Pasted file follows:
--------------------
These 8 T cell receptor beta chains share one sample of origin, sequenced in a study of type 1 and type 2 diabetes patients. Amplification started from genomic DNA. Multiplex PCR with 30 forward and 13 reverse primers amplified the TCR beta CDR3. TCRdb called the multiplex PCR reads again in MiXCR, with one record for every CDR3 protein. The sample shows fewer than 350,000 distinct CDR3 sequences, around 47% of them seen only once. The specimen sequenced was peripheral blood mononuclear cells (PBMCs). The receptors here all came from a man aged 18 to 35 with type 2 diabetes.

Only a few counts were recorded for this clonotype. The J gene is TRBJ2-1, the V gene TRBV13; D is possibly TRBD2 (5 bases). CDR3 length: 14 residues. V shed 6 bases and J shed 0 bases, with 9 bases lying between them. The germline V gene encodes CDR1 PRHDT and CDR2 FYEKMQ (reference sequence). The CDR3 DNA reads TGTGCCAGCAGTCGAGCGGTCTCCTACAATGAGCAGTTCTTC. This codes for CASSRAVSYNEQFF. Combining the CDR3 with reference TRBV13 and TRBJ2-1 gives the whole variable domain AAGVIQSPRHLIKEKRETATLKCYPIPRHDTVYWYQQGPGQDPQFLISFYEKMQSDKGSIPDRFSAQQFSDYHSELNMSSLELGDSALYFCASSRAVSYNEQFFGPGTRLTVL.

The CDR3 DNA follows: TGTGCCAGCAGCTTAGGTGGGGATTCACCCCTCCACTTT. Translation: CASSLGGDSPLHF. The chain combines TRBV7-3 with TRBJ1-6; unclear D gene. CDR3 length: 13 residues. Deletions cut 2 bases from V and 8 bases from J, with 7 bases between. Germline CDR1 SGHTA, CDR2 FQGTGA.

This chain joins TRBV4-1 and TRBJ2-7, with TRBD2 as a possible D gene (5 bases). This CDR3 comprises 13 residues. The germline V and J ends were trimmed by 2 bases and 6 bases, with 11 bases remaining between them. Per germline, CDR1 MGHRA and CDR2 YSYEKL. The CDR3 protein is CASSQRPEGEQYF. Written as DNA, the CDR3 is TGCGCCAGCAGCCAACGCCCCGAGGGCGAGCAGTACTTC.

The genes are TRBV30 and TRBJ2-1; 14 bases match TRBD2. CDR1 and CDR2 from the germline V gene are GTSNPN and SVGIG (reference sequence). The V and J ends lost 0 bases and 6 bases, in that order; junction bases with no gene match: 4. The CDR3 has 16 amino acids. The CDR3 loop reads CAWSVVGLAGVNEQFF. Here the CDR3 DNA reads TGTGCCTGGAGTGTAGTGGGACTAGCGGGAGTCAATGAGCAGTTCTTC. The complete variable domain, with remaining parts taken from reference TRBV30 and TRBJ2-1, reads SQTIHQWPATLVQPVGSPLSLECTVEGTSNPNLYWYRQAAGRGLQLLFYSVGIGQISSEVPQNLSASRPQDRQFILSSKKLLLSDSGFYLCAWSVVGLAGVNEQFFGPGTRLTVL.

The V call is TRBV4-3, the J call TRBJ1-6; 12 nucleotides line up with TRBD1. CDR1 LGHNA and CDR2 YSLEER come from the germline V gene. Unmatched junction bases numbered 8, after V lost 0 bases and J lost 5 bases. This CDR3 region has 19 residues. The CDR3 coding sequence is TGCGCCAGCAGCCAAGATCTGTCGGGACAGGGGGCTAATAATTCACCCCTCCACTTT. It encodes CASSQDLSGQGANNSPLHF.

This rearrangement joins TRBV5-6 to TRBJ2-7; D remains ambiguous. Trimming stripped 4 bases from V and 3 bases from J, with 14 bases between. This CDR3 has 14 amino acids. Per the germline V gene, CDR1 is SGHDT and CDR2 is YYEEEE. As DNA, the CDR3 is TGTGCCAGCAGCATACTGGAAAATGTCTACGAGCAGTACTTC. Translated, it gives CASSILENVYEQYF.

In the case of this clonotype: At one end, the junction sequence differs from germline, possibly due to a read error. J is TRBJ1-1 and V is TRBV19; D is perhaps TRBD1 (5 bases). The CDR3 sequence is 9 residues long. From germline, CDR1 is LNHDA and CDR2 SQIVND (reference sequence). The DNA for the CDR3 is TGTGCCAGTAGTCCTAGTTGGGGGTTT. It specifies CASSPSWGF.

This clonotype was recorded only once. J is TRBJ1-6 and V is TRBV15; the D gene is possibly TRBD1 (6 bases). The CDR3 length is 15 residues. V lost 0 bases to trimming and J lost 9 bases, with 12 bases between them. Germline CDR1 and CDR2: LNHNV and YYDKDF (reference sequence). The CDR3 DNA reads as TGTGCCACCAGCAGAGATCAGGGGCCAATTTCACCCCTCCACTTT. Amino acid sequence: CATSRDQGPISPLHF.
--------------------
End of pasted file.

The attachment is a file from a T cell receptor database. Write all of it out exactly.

These 8 T cell receptor beta chains share one sample of origin, sequenced in a study of type 1 and type 2 diabetes patients. Amplification started from genomic DNA. Multiplex PCR with 30 forward and 13 reverse primers amplified the TCR beta CDR3. TCRdb called the multiplex PCR reads again in MiXCR, with one record for every CDR3 protein. The sample shows fewer than 350,000 distinct CDR3 sequences, around 47% of them seen only once. The specimen sequenced was peripheral blood mononuclear cells (PBMCs). The receptors here all came from a man aged 18 to 35 with type 2 diabetes.

Only a few counts were recorded for this clonotype. The J gene is TRBJ2-1, the V gene TRBV13; D is possibly TRBD2 (5 bases). CDR3 length: 14 residues. V shed 6 bases and J shed 0 bases, with 9 bases lying between them. The germline V gene encodes CDR1 PRHDT and CDR2 FYEKMQ (reference sequence). The CDR3 DNA reads TGTGCCAGCAGTCGAGCGGTCTCCTACAATGAGCAGTTCTTC. This codes for CASSRAVSYNEQFF. Combining the CDR3 with reference TRBV13 and TRBJ2-1 gives the whole variable domain AAGVIQSPRHLIKEKRETATLKCYPIPRHDTVYWYQQGPGQDPQFLISFYEKMQSDKGSIPDRFSAQQFSDYHSELNMSSLELGDSALYFCASSRAVSYNEQFFGPGTRLTVL.

The CDR3 DNA follows: TGTGCCAGCAGCTTAGGTGGGGATTCACCCCTCCACTTT. Translation: CASSLGGDSPLHF. The chain combines TRBV7-3 with TRBJ1-6; unclear D gene. CDR3 length: 13 residues. Deletions cut 2 bases from V and 8 bases from J, with 7 bases between. Germline CDR1 SGHTA, CDR2 FQGTGA.

This chain joins TRBV4-1 and TRBJ2-7, with TRBD2 as a possible D gene (5 bases). This CDR3 comprises 13 residues. The germline V and J ends were trimmed by 2 bases and 6 bases, with 11 bases remaining between them. Per germline, CDR1 MGHRA and CDR2 YSYEKL. The CDR3 protein is CASSQRPEGEQYF. Written as DNA, the CDR3 is TGCGCCAGCAGCCAACGCCCCGAGGGCGAGCAGTACTTC.

The genes are TRBV30 and TRBJ2-1; 14 bases match TRBD2. CDR1 and CDR2 from the germline V gene are GTSNPN and SVGIG (reference sequence). The V and J ends lost 0 bases and 6 bases, in that order; junction bases with no gene match: 4. The CDR3 has 16 amino acids. The CDR3 loop reads CAWSVVGLAGVNEQFF. Here the CDR3 DNA reads TGTGCCTGGAGTGTAGTGGGACTAGCGGGAGTCAATGAGCAGTTCTTC. The complete variable domain, with remaining parts taken from reference TRBV30 and TRBJ2-1, reads SQTIHQWPATLVQPVGSPLSLECTVEGTSNPNLYWYRQAAGRGLQLLFYSVGIGQISSEVPQNLSASRPQDRQFILSSKKLLLSDSGFYLCAWSVVGLAGVNEQFFGPGTRLTVL.

The V call is TRBV4-3, the J call TRBJ1-6; 12 nucleotides line up with TRBD1. CDR1 LGHNA and CDR2 YSLEER come from the germline V gene. Unmatched junction bases numbered 8, after V lost 0 bases and J lost 5 bases. This CDR3 region has 19 residues. The CDR3 coding sequence is TGCGCCAGCAGCCAAGATCTGTCGGGACAGGGGGCTAATAATTCACCCCTCCACTTT. It encodes CASSQDLSGQGANNSPLHF.

This rearrangement joins TRBV5-6 to TRBJ2-7; D remains ambiguous. Trimming stripped 4 bases from V and 3 bases from J, with 14 bases between. This CDR3 has 14 amino acids. Per the germline V gene, CDR1 is SGHDT and CDR2 is YYEEEE. As DNA, the CDR3 is TGTGCCAGCAGCATACTGGAAAATGTCTACGAGCAGTACTTC. Translated, it gives CASSILENVYEQYF.

In the case of this clonotype: At one end, the junction sequence differs from germline, possibly due to a read error. J is TRBJ1-1 and V is TRBV19; D is perhaps TRBD1 (5 bases). The CDR3 sequence is 9 residues long. From germline, CDR1 is LNHDA and CDR2 SQIVND (reference sequence). The DNA for the CDR3 is TGTGCCAGTAGTCCTAGTTGGGGGTTT. It specifies CASSPSWGF.

This clonotype was recorded only once. J is TRBJ1-6 and V is TRBV15; the D gene is possibly TRBD1 (6 bases). The CDR3 length is 15 residues. V lost 0 bases to trimming and J lost 9 bases, with 12 bases between them. Germline CDR1 and CDR2: LNHNV and YYDKDF (reference sequence). The CDR3 DNA reads as TGTGCCACCAGCAGAGATCAGGGGCCAATTTCACCCCTCCACTTT. Amino acid sequence: CATSRDQGPISPLHF.